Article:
Wednesday, July 16, 2014

Adding to Illinois' Debacle

This billboard is in my River North neighborhood in Chicago. It is an advertisement for a mall and entertainment location in Rosemont, a small city near O'Hare airport.



Rosemont was profiled by the Chicago Tribune in this excellent article. A single family has run Rosemont for generations, and they benefit from a levy on taxi rides from O'Hare and spend this money on no-bid contracts for friends, family and politicians as well as large entertainment complexes underwritten by large amounts of debt.
The suburb is digging itself deeper into debt to subsidize a new bar district, professional softball stadium and outlet mall. With $370 million in taxpayer-backed loans outstanding, Rosemont has one of the top debt loads in the Chicago region.
Another Chicago suburb, Bridgeview, hosts a stadium for the Chicago Fire, a major-league soccer team. Their debacle is chronicled here, in a typically great Bloomberg article.
The mayor of Bridgeview, Illinois, said building a taxpayer-financed arena for the billionaire owner of Major League Soccer’s Chicago Fire would bring hotels and restaurants to his suburb. Instead, the town has more than doubled property taxes and may raise them again to pay more than $200 million in stadium debt.
One of the big problems in Illinois is that we have so many various overlapping public bodies, many with the ability to issue debt and all of whom have expensive board members, employees, and often public contracts doled out to associated cronies. This article, from the "Illinois Policy" web site, describes the myriad overlapping public entities in the State of Illinois and how we dwarf ALL states and especially neighboring (and much better managed) states like Indiana.
Illinoisans suffer from the second-highest property tax rates in the nation.
Their state is the third most corrupt in the nation.
And driving this expensive and corrupt reality on the local level is the fact that Illinois has more units of local government than any other state in the nation. With 6,963 units of local government, Illinois beats its nearest competitor by more than 1,800.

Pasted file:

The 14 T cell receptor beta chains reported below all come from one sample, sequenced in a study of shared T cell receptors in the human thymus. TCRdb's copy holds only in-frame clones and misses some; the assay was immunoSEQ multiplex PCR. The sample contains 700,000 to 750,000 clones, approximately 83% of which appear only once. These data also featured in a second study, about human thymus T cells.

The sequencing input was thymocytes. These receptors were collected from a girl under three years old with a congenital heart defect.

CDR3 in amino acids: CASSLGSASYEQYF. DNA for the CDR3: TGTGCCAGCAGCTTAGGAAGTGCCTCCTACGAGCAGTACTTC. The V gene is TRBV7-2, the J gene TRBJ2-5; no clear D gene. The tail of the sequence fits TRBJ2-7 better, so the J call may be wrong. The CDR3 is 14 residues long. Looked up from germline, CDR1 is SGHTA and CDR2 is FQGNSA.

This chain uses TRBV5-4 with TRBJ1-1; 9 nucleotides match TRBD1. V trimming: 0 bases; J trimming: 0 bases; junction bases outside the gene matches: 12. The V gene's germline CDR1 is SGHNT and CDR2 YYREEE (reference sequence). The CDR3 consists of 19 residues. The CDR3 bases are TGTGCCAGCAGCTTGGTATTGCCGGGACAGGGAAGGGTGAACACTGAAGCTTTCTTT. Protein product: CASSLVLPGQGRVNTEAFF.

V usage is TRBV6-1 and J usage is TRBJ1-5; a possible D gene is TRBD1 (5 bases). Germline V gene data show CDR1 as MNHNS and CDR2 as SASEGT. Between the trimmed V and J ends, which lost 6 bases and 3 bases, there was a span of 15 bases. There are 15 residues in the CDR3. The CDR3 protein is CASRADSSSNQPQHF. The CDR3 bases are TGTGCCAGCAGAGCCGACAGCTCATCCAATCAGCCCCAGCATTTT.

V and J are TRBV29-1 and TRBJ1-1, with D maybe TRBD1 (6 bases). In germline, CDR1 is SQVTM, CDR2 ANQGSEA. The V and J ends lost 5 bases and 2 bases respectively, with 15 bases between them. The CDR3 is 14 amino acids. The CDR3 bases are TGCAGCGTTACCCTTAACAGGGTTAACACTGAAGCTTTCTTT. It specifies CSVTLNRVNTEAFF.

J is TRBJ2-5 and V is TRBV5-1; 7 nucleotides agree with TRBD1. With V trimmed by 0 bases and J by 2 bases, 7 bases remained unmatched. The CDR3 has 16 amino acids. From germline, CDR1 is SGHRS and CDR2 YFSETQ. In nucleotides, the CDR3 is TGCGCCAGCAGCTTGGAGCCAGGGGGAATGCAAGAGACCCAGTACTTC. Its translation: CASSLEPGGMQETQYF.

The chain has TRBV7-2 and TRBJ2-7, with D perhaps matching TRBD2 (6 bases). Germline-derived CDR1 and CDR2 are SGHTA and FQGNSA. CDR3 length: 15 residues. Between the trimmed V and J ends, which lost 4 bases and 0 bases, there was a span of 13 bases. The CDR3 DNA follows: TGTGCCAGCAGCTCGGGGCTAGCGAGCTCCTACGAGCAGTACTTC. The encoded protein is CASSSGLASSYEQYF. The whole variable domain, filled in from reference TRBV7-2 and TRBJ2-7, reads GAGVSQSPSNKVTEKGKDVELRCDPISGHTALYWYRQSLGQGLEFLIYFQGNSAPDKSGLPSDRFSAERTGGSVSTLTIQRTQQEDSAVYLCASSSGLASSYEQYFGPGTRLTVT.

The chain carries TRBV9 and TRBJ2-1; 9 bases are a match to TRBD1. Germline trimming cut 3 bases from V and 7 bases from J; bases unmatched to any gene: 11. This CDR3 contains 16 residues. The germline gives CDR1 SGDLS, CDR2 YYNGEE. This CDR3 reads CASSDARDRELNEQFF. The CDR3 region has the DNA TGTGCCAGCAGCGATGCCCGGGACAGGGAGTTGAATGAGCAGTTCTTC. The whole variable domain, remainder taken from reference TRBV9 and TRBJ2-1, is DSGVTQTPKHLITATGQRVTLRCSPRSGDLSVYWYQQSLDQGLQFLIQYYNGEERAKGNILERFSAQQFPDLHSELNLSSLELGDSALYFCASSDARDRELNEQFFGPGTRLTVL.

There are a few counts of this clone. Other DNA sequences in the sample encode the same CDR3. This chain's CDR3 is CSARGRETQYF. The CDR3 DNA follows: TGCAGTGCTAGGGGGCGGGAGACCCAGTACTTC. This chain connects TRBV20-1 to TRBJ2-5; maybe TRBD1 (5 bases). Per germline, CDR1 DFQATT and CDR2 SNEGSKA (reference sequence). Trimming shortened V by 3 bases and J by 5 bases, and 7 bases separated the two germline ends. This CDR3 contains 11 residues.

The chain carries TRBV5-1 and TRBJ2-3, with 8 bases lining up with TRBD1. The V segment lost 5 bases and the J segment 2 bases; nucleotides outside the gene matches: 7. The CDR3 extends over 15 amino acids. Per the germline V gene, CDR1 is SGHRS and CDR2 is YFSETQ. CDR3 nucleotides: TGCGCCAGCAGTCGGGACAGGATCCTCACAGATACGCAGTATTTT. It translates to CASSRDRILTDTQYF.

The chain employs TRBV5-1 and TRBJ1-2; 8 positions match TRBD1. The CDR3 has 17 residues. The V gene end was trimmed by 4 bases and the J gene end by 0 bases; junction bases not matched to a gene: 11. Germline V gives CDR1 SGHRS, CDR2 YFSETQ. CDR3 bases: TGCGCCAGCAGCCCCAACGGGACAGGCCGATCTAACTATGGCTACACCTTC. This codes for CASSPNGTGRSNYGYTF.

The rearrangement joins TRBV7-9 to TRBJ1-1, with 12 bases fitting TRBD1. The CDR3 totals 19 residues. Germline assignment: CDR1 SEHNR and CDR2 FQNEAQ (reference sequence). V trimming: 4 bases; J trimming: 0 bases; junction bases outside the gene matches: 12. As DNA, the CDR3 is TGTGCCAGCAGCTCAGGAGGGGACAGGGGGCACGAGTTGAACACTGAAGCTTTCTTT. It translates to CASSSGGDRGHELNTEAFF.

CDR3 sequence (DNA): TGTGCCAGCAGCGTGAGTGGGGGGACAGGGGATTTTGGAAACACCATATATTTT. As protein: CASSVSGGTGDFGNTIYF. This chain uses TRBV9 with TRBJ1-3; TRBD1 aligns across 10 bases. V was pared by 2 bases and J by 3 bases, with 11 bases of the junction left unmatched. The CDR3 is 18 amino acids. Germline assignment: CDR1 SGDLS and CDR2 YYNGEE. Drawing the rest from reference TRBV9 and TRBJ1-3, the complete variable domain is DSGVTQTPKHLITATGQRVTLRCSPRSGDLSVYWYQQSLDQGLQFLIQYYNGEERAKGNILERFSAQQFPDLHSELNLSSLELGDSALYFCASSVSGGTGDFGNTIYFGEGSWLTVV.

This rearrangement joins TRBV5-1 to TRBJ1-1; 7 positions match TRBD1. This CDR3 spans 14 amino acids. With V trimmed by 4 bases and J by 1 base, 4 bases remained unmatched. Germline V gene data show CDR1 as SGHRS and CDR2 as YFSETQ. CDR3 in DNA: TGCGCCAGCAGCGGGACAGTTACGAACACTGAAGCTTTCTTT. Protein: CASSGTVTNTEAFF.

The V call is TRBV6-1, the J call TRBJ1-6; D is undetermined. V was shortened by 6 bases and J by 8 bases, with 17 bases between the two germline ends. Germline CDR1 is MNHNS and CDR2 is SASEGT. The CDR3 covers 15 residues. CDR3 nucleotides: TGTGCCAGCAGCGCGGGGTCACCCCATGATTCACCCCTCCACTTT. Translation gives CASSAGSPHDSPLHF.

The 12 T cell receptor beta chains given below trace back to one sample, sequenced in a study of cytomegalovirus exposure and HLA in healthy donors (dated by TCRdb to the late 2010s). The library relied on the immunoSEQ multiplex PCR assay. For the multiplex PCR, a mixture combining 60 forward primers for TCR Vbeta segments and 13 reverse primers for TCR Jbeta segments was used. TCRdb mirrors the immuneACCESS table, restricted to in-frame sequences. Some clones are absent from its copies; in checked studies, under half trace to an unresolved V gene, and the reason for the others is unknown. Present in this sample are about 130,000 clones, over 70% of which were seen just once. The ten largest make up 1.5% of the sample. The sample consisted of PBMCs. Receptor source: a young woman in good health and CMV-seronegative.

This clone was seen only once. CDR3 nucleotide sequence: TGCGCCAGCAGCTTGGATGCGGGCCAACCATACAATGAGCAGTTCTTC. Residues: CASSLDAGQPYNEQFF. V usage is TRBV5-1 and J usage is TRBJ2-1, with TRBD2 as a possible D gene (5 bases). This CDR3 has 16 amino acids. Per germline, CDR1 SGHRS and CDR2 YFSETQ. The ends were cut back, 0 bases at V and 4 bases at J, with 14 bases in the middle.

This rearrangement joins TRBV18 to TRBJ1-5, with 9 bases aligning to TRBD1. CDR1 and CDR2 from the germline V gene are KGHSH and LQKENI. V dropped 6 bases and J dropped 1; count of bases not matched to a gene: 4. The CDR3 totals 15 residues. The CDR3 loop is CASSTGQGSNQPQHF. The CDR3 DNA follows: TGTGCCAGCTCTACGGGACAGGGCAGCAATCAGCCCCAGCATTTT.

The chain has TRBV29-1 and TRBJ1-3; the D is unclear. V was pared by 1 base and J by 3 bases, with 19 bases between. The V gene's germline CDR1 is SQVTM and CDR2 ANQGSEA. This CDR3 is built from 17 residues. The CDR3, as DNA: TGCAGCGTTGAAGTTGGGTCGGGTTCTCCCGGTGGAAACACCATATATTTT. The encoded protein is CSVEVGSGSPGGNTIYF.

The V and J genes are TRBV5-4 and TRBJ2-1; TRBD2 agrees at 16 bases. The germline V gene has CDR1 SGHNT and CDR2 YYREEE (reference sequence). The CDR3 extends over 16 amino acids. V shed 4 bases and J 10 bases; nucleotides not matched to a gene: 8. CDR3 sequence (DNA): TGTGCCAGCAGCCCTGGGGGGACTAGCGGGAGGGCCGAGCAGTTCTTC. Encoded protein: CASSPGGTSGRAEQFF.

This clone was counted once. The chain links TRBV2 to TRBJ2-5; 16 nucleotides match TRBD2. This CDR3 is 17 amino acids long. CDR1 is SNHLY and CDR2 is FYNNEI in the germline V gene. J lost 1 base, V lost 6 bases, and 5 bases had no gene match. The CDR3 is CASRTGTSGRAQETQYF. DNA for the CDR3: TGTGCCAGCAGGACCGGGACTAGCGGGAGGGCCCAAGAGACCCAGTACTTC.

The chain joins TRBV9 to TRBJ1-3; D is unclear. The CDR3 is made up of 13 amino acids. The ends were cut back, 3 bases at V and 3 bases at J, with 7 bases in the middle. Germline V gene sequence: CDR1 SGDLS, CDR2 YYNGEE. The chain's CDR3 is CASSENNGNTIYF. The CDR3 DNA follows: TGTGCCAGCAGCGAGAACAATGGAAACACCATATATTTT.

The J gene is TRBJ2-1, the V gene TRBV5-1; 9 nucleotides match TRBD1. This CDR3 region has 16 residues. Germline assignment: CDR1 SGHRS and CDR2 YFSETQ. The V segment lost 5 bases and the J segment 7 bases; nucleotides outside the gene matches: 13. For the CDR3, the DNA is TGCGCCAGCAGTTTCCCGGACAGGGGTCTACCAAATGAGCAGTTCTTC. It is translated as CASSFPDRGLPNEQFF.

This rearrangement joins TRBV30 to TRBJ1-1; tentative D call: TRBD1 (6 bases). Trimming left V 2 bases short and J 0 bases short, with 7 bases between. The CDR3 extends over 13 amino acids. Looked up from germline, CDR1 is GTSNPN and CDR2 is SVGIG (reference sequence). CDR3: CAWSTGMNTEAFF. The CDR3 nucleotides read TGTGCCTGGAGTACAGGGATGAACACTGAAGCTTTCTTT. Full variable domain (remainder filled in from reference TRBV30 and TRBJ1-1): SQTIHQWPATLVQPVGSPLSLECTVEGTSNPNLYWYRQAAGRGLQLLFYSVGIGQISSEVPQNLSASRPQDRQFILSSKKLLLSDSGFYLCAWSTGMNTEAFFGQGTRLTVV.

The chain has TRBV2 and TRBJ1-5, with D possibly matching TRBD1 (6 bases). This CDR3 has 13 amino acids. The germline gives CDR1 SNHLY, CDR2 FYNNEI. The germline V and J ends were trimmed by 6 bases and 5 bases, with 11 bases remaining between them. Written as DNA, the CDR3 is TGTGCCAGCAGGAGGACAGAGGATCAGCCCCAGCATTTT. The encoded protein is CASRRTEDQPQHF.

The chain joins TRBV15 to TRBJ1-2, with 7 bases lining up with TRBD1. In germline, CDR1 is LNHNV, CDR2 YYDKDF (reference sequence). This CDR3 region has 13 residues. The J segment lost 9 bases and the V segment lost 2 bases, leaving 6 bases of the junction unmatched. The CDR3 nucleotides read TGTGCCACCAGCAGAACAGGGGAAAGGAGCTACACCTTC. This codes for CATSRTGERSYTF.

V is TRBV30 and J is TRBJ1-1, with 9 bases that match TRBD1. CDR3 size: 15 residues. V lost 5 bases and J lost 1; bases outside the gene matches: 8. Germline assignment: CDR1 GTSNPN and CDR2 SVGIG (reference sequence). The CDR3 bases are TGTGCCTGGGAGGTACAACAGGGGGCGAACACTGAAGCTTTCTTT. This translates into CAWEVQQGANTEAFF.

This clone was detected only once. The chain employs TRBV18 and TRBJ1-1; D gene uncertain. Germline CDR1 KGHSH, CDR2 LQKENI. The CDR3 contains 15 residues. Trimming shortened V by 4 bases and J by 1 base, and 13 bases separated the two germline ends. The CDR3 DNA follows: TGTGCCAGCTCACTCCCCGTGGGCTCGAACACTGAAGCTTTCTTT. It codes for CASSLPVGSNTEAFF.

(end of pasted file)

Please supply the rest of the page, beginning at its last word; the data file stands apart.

When Illinois finally hits the wall, and we won't be able to issue new debt (and thus an immediate fiscal crisis will occur), we will have to have a reckoning with all of these various entities, each of whom has their own debt problems and the ability to create NEW problems by issuing MORE debt. On one hand, the market will constrain their ability to sell debt by the fact that these insolvent entities survive through the "implied" promise that they will be bailed out by some higher power, whether that is a county, state, or Federal government.

The act of unwinding all of the problems of the inter-related corrupt and insolvent entities will be a herculean task, made even more difficult by the fact that there will be little incentive for the politicians to solve the crisis if the end result is that they won't have these same public entities for no-bid contracts, jobs for themselves, and their campaign workers and donors once the clean-up is complete.

The only thing for certain is that the lawyers in the state will feast at the trough of lawsuits from all parties. They just need to make sure that they find a way to get paid themselves on a timely basis...

Cross posted at Chicago Boyz

1 comment:

Gerry from Valpo said...

Outstanding analysis! You nailed it.